Sales leaders can instill values to increase sales performance, improve customer relationships, and give salespeople rewarding selling experiences. In the next few posts I will list examples of values to achieve this.
Value #1: The customer’s buying performance is more important than the salesperson’s selling performance.
Adopting this value helps management avoid inadvertently distracting salespeople and interfering with their performance. The conversation between salesperson and customer is where the rubber meets the road for getting a sale. Management doesn’t want salespeople to be distracted during this interaction. Salespeople need first to learn their customer’s language, since salespeople can’t speak their customer’s language without learning what that language is.
It’s useful for salespeople to do their research and have a plan. However, salespeople need to understand that any pre-devised plan is just theoretical. As they converse with clients, salespeople learn which elements of their plan were accurate and which elements should be discarded.
The last thing sales leadership wants is to inadvertently be a source of distraction. Some examples of potentially distracting activities are: instructing salespeople to recite pre-arranged statements they learned during training, aggressive sales goals, and training salespeople to keep conversations restricted to a narrow path.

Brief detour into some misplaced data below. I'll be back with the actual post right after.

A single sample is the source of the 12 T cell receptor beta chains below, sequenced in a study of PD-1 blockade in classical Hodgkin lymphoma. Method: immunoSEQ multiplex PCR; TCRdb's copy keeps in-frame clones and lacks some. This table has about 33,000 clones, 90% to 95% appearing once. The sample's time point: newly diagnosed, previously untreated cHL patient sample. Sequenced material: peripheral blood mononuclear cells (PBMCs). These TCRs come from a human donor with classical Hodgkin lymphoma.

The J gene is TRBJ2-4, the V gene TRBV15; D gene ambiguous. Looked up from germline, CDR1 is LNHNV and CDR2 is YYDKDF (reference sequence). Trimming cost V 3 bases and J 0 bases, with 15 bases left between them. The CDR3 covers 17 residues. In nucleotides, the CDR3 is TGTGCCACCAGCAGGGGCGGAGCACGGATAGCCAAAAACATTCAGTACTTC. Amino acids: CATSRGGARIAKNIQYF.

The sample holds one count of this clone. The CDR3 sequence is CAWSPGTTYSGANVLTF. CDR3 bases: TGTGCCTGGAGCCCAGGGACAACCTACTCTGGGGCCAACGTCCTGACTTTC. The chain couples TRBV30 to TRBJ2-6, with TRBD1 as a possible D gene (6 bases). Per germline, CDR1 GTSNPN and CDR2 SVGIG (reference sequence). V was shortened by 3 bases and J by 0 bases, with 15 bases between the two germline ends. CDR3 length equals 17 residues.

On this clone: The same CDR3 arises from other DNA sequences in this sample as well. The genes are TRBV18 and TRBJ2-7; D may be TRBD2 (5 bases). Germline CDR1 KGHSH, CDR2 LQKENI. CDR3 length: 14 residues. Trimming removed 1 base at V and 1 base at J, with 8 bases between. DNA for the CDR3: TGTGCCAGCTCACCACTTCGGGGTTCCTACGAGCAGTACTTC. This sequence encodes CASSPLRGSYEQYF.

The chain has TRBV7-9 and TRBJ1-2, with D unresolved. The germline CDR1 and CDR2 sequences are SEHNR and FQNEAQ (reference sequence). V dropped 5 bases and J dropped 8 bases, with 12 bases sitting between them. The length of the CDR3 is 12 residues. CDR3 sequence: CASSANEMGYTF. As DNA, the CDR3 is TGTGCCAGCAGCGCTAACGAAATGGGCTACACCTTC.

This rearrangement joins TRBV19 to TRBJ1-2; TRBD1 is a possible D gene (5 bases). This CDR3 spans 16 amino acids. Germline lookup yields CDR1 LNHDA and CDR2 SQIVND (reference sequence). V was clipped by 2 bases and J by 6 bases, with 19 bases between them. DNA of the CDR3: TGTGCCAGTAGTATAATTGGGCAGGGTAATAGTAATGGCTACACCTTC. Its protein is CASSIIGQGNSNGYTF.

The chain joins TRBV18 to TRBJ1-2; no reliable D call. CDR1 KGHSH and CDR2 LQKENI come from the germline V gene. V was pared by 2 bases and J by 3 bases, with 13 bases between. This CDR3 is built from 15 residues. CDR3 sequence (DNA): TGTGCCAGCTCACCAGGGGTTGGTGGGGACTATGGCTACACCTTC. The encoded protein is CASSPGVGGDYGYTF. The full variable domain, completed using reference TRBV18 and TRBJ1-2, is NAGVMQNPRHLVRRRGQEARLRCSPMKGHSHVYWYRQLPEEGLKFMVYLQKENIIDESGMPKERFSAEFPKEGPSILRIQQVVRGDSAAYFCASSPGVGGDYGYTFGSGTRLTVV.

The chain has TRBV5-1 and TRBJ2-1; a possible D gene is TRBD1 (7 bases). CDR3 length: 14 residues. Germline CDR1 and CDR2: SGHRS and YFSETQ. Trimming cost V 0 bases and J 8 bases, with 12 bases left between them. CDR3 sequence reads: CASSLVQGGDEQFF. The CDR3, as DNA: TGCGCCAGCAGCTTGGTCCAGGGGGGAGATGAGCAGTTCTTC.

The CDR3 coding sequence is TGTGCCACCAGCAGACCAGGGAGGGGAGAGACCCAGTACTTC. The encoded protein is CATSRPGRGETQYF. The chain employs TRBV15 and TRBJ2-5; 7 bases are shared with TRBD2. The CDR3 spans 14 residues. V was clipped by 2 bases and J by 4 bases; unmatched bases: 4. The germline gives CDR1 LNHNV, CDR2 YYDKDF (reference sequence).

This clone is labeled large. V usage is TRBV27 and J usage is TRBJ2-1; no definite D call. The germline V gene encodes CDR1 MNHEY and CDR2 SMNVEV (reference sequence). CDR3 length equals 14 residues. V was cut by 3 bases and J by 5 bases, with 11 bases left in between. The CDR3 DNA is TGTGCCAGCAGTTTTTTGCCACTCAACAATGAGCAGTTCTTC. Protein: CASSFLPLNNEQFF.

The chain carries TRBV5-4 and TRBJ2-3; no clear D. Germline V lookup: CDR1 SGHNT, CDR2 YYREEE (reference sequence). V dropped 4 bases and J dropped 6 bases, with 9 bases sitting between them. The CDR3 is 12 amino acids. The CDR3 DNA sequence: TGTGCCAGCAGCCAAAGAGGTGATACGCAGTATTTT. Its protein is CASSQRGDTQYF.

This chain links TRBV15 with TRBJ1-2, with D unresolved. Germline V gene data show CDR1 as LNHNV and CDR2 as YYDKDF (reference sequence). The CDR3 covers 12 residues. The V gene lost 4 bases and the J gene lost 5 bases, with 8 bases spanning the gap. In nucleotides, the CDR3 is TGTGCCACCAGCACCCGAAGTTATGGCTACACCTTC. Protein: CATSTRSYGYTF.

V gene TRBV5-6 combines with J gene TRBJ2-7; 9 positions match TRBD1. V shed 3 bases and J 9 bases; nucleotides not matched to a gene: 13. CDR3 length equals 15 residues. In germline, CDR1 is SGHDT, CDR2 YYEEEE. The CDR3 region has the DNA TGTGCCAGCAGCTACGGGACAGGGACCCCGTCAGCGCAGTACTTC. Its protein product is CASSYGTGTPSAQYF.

We perform by learning, we learn by observing, we observe by focusing attention and eliminating distractions. This is a basic principle of performance coaching that’s very applicable to sales performance. Salespeople need to learn about as many aspects of their customer’s decision process as possible. This is why I wrote my book in story form. I wanted salespeople to absorb how our learning emerges out of listening to conversations.
Adopting a value prioritizing buying performance would also change the way sales leaders counsel underperforming salespeople. A typical counseling session consists of sales leaders asking underperforming salespeople what they will be doing more of, less of, or differently. I am proposing a much different type of counseling session. These conversations need to consist of questions revolving around the customer’s decision making. Why not ask underperforming salespeople-
- What’s your customer’s thought process when they decide not to buy”?
- What’s your customer’s thought process when they don’t buy our product in spite of the fact that they would benefit from it greatly?
- Why aren’t these customers deciding to do what would be in their own best interest”?
These questions focus salespeople’s attention to the place where it needs to go most. Sales leadership should redirect their salesperson’s focus to the customer’s decision process. Engaging with a sales force in this way, results in a more responsive, interested and ultimately much more productive sales force.